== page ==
Offering modest financial incentives was an effective method for improving adherence to long acting antipsychotic (depot) injections in patients with psychosis
Adherence to treatment was significantly higher for those receiving financial incentives than those in the control group
Using data from all 131 patients with endpoint data, the unadjusted difference in adherence was 14%
Cite this as: BMJ 2013;347:f5847
Members of the full Financial Incentives for Adherence Trial (FIAT) research group:Richard Ashcroft, Claudia Ashton, Deborah Ashby, Kerri Bailey, Kirsten Barnicot, Stephen Bremner, Tom Burns, Anthony David, Philip Eldridge, Sandra Eldridge, Mike Firn, Alexandra Forrest, Connie Geyer, Elizabeth Highton-Williamson, Catherine Henderson, Lauren Kelley, Martin Knapp, Christoph Lauber, Helen Morley, Nicola O’Connell, Stefan Priebe, Sarah Watkins, and Ksenija Yeeles.
The study protocol can be accessed at www.biomedcentral.com/1471-244X/9/61.
Contributors: SP (chief investigator) conceived and designed the study, developed the intervention, managed the study, and monitored recruitment and data collection for the London site and the whole trial. He is the guarantor. KY managed the study, developed the intervention, designed the data collection tools, monitored recruitment for the Oxford site and data collection for the whole trial, and managed and cleaned the data. SB designed and conducted the statistical analysis and supervised the study. CL conceived, designed, and managed the study, developed the intervention, and monitored recruitment for the Liverpool site. SE and DA conceived, designed, and supervised the study, and designed the statistical analysis. ASD conceived, designed, and supervised the study. NO’C and AF implemented the study and managed the recruitment, data collection, and data. TB conceived, designed, and managed the study, developed the intervention, and monitored recruitment and data collection for the Oxford site. All authors helped write and review the report.
Funding: This trial was funded by the National Institute for Health Research Health Technology Assessment (NIHR HTA) programme (project No 07/60/43) and will be published in full in Health Technology Assessment. The views and opinions expressed therein are those of the authors and do not necessarily reflect those of the HTA programme, NIHR, NHS, or the Department of Health. The trial is registered with ISRCTN (SRCTN77769281) and is adopted into the UKCRN and MHRN portfolios. The funder had no role in study design, data collection, data analysis, interpretation, writing of the report, or decision to submit for publication. All study researchers were independent from a funder. All authors had full access to all of the data (including statistical reports and tables) in the study and can take responsibility for the integrity of the data and the accuracy of the data analysis.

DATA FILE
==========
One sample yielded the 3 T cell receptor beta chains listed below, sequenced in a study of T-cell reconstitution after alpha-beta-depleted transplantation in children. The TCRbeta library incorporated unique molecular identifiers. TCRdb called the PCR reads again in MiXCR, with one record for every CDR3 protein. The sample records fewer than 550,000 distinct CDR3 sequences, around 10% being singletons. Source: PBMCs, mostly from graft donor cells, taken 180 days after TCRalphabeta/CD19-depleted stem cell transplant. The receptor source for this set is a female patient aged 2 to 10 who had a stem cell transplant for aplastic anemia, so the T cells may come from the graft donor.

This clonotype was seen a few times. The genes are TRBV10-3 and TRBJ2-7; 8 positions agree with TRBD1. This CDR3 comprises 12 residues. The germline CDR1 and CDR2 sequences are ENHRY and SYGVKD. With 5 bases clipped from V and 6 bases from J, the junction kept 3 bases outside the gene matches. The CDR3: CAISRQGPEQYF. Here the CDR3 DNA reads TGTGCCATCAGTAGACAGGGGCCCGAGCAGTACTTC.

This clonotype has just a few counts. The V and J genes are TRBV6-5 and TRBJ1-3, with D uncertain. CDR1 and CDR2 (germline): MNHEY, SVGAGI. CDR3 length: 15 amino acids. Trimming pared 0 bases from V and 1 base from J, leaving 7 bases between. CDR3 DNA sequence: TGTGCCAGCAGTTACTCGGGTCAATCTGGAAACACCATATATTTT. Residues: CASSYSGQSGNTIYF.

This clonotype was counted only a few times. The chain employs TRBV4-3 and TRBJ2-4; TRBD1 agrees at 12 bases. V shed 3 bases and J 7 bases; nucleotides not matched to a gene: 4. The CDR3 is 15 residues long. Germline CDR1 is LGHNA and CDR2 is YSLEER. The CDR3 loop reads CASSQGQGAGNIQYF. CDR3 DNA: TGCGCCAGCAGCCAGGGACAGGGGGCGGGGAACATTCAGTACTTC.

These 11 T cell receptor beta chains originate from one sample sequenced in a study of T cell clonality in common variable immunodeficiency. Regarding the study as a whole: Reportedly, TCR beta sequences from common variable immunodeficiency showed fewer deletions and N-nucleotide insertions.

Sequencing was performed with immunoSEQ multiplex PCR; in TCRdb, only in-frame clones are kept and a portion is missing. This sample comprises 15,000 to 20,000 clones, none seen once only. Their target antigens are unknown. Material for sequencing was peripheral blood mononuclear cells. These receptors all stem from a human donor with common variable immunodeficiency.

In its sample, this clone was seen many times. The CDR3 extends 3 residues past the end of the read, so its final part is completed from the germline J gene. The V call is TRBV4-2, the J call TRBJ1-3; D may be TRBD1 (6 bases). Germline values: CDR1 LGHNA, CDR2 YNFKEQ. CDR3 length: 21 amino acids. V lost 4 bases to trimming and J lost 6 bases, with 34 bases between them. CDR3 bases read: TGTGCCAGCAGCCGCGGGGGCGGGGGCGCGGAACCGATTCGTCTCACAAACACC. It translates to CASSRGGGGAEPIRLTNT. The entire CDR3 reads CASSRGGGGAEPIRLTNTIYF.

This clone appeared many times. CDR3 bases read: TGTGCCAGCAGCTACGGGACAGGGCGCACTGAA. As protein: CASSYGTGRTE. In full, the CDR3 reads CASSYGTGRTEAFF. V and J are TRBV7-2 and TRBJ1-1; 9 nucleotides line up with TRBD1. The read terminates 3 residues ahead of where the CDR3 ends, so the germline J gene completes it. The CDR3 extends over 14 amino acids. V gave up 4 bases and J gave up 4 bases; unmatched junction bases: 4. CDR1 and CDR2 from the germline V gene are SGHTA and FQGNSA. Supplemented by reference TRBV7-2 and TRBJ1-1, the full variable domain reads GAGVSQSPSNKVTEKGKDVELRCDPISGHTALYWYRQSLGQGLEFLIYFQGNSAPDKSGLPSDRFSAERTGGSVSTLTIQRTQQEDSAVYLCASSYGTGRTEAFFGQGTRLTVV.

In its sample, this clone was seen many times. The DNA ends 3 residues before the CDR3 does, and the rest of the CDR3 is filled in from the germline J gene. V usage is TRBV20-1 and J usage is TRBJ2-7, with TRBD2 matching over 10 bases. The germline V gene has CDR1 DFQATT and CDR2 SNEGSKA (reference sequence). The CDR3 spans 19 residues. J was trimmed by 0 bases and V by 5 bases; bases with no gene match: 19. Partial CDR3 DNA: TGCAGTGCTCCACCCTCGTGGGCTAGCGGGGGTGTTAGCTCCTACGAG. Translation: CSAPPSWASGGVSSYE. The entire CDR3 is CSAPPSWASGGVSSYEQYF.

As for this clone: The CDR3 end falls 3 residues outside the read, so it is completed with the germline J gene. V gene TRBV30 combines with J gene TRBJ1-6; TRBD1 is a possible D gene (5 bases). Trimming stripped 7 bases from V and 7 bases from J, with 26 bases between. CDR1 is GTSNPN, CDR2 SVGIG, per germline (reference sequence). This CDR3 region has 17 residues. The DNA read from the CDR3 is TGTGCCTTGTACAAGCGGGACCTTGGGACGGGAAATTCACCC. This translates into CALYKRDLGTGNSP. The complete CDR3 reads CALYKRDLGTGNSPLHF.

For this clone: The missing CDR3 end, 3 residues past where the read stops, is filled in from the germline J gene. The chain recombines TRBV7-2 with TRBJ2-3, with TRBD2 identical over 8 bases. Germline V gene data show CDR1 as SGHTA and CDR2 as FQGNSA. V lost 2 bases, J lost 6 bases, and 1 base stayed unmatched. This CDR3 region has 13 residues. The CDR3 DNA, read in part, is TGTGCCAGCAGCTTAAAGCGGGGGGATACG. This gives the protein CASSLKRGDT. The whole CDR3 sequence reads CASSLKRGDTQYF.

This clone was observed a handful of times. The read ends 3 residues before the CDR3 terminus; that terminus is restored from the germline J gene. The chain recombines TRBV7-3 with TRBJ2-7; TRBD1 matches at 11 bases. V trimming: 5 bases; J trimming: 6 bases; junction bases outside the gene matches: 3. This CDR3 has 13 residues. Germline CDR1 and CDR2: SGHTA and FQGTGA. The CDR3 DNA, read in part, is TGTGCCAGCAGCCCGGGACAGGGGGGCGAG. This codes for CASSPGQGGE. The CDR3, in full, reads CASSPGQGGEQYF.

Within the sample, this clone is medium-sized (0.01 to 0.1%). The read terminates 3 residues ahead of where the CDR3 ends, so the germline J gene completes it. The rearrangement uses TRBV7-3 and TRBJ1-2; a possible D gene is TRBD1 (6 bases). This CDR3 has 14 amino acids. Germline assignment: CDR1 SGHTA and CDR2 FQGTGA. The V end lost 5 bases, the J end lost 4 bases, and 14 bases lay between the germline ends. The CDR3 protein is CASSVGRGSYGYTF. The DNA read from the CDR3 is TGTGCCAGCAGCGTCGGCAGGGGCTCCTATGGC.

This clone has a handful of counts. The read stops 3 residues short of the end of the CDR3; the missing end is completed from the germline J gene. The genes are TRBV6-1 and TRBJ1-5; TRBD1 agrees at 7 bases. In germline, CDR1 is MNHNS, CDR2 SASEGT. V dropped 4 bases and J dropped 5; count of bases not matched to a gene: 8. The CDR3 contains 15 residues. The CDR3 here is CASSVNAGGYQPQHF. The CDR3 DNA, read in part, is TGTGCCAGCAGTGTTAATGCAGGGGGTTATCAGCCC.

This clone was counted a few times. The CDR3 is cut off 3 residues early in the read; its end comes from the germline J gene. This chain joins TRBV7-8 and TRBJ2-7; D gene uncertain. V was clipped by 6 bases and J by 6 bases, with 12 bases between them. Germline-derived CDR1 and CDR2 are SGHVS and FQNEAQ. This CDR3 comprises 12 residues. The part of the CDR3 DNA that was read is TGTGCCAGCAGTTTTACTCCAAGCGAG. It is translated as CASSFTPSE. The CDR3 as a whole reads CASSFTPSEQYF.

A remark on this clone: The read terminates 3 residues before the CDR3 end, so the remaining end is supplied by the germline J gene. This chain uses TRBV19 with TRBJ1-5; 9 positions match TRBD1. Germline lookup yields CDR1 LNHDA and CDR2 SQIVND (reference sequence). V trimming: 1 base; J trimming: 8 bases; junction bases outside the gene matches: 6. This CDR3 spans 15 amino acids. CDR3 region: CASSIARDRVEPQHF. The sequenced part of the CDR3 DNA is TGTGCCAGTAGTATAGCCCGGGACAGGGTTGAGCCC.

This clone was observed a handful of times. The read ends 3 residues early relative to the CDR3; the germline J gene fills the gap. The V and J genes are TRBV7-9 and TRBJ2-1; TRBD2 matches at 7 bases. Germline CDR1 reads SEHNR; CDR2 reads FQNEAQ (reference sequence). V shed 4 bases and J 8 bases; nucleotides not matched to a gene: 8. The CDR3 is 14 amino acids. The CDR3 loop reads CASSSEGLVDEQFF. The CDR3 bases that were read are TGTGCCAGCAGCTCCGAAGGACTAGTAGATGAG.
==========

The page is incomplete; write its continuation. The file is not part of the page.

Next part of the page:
Competing interests: All authors have completed the ICMJE uniform disclosure form at www.icmje.org/coi_disclosure.pdf and declare: no support from any organisation for the submitted work; ASD received personal fees from Janssen-Cilag and Eli Lilly and TB received lecture fees from Janssen and Otsuka during the conduct of the study; no other relationships or activities that could appear to have influenced the submitted work.
Ethical approval: This study was approved by the NRES Ealing and West London Research Ethics Committee (reference No 09/H0710/35).
Data sharing: Patient level data and the statistical code are available from the corresponding author at email@example.com. Consent for data sharing was not obtained but the presented data are anonymised and the risk of identification is low.
Declaration of transparency: The lead author affirms that this manuscript is an honest, accurate, and transparent account of the study being reported; that no important aspects of the study have been omitted; and that any discrepancies from the study as planned (and, if relevant, registered) have been explained. The lead author in this statement is the study guarantor.